When you think of the ’90s, you probably drift from Screech to Green Day to Bruce Willis drilling on an asteroid with an out-of-his-mind Steve Buscemi watching the end of the world. Or you might think of Atwater kicking off the decade by destroying Christian Okoye on “Monday Night Football.” This guy was a tackling machine, the Ronnie Lott of the AFC. Unfortunately, Lott, as well as several players from Atwater’s draft class in ’89 (Troy Aikman, Barry Sanders, Deion Sanders, the late, great Derrick Thomas) come up before Atwater during barstool chats. Fine, but Atwater deserves a bust in Canton because he was better than nearly all those guys (not Barry) as a rookie and maintained that high level of play for more than a decade in the NFL. Atwater averaged nearly 150 tackles per season from 1989 to 1993, while making the Pro Bowl or All-Pro from Years 2 to 8. He would receive another Pro Bowl invite in 1998 — his 10th season — after winning his second straight Super Bowl ring. The Hall of Fame voters have de-emphasized the safety position. I haven’t.
Another safety whose name should have been called long before Atwater’s (and those of a few other guys) is former Dallas Cowboy Cliff Harris. Make that first-team All-Decade of the ’70s, Cliff Harris. “Captain Crash,” as he was known, could hit like Atwater and was probably a bit better in coverage. Despite his penchant for delivering the big hit first annnnnnnd then maybe trying to intercept the pass later, Harris managed to steal about three passes per year in mostly 14-game seasons (the NFL went to a 16-game schedule in 1978). Perhaps the most incredible aspect of Harris’ career is that he started in five Super Bowls during his 10 years in the league. He is also the only first-team defensive player on that All-Decade team to not yet have been inducted into the Hall of Fame.
Randy Gradishar played against Harris’ Cowboys in Super Bowl XII, which marked the Broncos’ first Super Bowl appearance. Although Denver fell short that day, don’t blame the defense. Gradishar manned the MLB spot on one of the best units of the 1970s. The “Orange Crush” allowed all of 10.6 points per game that 1977 season, followed by 12.4 the next. Gradishar called the signals and beat out strong contemporaries at the Mike, like Jack Lambert, Harry Carson and Bill Bergey, for first-team All-Pro status. In fact, he was named Defensive Player of the Year in 1978. In 10 seasons, Gradishar missed out on the Pro Bowl just three times. Worth mentioning: In two of those years, he received honors from the national media (UPI, Sporting News). Gradishar, like Harris, rode off while still considered a premier player at his position. His last professional game was a Pro Bowl. How often does that happen?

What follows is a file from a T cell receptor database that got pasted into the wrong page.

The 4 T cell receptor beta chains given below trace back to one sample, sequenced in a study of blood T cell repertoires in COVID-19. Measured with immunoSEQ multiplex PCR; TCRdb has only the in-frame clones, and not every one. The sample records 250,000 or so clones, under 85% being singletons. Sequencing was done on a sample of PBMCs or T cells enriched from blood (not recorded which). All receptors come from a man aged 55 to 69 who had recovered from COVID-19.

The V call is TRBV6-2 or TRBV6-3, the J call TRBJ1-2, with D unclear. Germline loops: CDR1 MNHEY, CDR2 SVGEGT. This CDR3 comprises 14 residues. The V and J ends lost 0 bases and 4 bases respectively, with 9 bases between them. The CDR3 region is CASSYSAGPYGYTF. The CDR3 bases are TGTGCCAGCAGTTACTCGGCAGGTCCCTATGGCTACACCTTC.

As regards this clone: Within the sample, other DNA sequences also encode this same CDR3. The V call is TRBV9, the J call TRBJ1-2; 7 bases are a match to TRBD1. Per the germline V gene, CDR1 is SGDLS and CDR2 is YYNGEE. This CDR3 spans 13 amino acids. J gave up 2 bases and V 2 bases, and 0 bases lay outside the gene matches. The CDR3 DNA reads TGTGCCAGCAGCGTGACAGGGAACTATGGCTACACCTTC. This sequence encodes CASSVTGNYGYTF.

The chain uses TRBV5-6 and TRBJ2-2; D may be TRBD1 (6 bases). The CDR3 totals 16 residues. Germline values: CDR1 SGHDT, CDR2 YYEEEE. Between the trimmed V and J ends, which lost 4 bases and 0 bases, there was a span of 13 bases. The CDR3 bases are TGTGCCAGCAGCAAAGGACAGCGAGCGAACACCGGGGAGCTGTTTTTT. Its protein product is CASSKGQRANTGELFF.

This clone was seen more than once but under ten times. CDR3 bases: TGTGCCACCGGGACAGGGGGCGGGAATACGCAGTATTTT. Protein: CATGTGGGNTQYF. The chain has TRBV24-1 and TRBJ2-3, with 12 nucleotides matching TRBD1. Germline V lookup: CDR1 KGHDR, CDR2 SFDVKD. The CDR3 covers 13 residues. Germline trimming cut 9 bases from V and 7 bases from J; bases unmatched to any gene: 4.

Steve Sabol. Finding a spot for Steve Sabol should be a slam dunk. Or, given the sport Mr. Sabol loved, a quarterback sneak from the one-inch line. Unfortunately, his name will have to be snuck onto a ballot through the “Contributor” category. Despite his enormous impact on the NFL from an entertainment angle, Sabol won’t go in on the normal vote. Because he’ll have to be considered as a contributor, Sabol’s legacy will be compared with so many names — with, unfortunately, so few spots to fill. The contributor committee nominates a maximum of two candidates, although it alternates between one and two (after suggesting Jerry Jones and Paul Tagliabue in 2017, the group will only produce a single name in 2018). All that aside, how do you quantify Sabol’s influence on both the league and its fans? Pre-internet, pre-nonstop talk radio, kids like the one writing this article lived for Sabol’s “NFL Films Presents” and so many others. He explained the game from a historical angle, using an artist’s bent and storytelling worthy of legendary folk singers. Sabol made his life making the NFL ours.
Follow Elliot Harrison on Twitter @HarrisonNFL.